I’ve been thinking about this Blogathon ever since I decided to take part and while I know why I enjoy the film I chose, I didn’t know how to convey it. While I think that maybe I have finally figured it out I must warn you that during this post I may dip into uncontrollable gushing and for that I can only apologise. All credit for this article goes to Caz at Lets Go To The Movies for this wonderful idea and I hope you enjoy reading it, but more importantly I hope it encourages more people to think differently about film and to watch an underrated classic.
A Little Backstory
Back in 2002 when I was 12 years old I didn’t have a clue about films, they were something my brothers watched together but I still spent most of my time reading my Agatha Christie novels. However come my 13th birthday I received a gift of four VHS tapes. They were carefully selected for me clearly because within them was the deeply impactful Blue Streak with Martin Lawrence and a film I had never heard of, a gangster film called Road to Perdition. What the other two films were, I have no idea, that has since gone from my memory. Road to Perdition however will stick with me for years to come. A film with so much potential upon release, I wasn’t party to any of the hype, any of the expectations, I went in cold and maybe a little young and knowing nothing, it changed everything I knew about storytelling.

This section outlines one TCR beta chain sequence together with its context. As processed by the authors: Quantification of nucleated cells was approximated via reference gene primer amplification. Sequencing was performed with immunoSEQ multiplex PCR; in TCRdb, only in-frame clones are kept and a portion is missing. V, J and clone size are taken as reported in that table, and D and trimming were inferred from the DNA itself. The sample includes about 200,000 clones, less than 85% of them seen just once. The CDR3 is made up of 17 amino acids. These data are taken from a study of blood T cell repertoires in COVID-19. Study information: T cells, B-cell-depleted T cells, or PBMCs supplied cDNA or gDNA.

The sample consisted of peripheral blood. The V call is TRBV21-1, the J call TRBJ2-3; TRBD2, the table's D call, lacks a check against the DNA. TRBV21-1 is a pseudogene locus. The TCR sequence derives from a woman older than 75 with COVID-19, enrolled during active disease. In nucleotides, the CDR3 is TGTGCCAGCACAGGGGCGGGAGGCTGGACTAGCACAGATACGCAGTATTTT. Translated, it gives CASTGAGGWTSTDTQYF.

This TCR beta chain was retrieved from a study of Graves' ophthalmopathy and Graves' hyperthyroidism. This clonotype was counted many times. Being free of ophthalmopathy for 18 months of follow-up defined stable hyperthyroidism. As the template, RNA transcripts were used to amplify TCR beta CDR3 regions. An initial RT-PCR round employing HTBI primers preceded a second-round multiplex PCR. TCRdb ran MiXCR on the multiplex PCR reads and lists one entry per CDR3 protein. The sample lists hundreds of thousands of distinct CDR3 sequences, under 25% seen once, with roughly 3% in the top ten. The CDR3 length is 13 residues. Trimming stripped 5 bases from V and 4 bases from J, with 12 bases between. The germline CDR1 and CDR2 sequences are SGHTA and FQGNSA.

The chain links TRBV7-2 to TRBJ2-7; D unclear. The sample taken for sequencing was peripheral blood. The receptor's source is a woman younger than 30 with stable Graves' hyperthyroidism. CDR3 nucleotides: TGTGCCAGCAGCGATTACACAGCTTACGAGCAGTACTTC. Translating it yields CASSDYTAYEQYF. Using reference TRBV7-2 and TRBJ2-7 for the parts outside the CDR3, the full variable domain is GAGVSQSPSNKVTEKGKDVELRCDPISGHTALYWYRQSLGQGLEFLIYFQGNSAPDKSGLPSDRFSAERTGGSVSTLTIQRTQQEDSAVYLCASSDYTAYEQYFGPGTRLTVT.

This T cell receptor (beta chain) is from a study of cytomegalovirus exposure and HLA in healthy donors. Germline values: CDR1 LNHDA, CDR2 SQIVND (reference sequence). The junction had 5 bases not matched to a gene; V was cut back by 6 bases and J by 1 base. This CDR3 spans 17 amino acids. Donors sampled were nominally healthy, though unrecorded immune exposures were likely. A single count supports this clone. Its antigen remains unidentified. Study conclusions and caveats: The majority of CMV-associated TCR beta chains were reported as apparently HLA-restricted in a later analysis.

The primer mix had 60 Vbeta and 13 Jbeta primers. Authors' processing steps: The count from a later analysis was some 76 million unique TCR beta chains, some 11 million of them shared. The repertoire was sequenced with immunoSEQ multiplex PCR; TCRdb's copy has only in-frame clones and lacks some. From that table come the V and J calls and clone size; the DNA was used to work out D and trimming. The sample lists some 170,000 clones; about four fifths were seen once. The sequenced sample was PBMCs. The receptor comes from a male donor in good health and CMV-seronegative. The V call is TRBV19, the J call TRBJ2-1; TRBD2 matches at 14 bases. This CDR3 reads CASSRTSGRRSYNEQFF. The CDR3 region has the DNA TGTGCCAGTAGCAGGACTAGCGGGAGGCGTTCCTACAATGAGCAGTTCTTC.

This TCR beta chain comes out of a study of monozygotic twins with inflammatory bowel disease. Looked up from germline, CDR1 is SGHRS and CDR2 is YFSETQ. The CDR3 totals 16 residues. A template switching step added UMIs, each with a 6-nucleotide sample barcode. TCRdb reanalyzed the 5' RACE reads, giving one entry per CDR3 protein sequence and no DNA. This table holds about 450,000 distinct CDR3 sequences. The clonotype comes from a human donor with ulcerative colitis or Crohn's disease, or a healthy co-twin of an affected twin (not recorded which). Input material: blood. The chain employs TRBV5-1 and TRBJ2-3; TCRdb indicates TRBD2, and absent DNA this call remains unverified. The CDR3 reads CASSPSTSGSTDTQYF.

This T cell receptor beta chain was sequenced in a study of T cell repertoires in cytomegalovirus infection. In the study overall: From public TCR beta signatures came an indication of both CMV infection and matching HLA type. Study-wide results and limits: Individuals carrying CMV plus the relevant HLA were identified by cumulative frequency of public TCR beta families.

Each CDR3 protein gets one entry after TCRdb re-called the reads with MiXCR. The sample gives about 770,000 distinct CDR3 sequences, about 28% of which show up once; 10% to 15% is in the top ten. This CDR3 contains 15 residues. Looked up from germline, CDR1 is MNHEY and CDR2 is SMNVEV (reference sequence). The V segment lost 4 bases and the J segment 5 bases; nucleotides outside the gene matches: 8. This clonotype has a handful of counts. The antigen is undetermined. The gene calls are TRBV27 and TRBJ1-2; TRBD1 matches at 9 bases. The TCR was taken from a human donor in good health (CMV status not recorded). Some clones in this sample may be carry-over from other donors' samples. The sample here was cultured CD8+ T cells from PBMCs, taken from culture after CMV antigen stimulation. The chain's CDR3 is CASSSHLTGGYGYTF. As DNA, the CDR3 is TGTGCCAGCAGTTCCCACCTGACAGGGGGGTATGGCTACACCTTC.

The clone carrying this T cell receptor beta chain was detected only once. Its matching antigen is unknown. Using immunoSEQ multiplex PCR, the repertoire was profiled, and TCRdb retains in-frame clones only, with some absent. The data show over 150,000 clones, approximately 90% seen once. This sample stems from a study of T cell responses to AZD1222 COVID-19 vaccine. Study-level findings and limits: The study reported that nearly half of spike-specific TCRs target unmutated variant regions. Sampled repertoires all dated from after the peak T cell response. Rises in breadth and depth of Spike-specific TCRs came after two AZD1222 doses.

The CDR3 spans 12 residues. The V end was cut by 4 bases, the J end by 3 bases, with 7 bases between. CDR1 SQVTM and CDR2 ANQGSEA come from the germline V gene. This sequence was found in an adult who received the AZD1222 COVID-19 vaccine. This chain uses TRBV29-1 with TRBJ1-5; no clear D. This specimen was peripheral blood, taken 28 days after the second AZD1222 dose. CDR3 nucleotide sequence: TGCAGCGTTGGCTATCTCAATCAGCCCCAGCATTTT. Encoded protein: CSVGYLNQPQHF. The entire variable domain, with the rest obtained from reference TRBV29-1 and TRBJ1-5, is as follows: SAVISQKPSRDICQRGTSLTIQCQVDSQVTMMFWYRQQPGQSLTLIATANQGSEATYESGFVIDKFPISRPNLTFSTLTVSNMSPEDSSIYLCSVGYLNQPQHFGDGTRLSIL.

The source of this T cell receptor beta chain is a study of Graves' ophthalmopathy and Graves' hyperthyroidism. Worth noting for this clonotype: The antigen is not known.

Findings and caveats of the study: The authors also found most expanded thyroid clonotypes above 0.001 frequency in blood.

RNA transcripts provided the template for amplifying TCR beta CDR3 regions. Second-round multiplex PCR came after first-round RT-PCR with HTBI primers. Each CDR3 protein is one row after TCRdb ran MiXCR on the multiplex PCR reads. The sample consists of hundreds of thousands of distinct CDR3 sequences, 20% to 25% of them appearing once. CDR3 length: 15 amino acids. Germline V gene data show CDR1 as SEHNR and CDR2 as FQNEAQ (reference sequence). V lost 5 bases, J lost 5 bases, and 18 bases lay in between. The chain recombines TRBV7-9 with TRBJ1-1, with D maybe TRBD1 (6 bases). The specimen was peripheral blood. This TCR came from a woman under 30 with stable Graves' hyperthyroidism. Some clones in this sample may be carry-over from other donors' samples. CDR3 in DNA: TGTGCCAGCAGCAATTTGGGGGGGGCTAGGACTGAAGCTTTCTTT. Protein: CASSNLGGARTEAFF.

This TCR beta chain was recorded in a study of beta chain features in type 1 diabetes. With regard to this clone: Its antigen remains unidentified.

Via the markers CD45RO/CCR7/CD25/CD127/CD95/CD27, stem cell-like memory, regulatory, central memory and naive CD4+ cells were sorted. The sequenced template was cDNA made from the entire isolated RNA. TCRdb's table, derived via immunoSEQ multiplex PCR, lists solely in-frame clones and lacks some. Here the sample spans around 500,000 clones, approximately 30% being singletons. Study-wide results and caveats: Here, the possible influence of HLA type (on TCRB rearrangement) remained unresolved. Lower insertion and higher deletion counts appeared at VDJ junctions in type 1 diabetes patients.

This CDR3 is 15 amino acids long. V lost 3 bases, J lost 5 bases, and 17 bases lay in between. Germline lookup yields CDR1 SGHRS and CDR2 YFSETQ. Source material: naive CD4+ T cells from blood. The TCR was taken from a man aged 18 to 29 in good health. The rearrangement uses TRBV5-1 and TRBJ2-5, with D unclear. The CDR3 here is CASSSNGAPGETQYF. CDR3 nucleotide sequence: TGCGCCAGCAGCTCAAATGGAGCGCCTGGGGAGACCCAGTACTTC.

The Film Itself
Telling the story of Michael Sullivan (Tom Hanks), the local muscle for Irish mob boss John Rooney (Paul Newman) who must take his son Michael Jr (Tyler Hoechlin) away from his life after he is witness to some mob business. While they try to escape the people hunting them they must find a way to work together despite the ocean between them and the differences between them.
Sam Mendes’ follow up to American Beauty, the expectations for this were huge and while most said it doesn’t live up to the expectations, this is a different tale, one more devoted to the idea of family than Beauty was. The illusion of a gangster film gives way to a love story between a father and son and how we can all be vastly different to each other and still love and understand each other. While the plot propels these characters to these realisations, they still feel real and earned. I’ve since come to realise that these kind of relationships, the ones about parents and children are rarely seen on film and when they are, they are squandered or mistold.
While most, if you have read my reviews, understand that I cling to the themes of a film more than the way it is displayed. That isn’t to say that I don’t love adventurous cinematography or emotional music but when I watch something, I want to learn about people, the people in the film and the ones outside of it too. Thankfully, Road to Perdition is blessed with both of these things. Not only is the score by James Newton Howard a soft but prominent component but the shooting style, some of the last designed by famed cinematographer Conrad L Hall is truly breathtaking.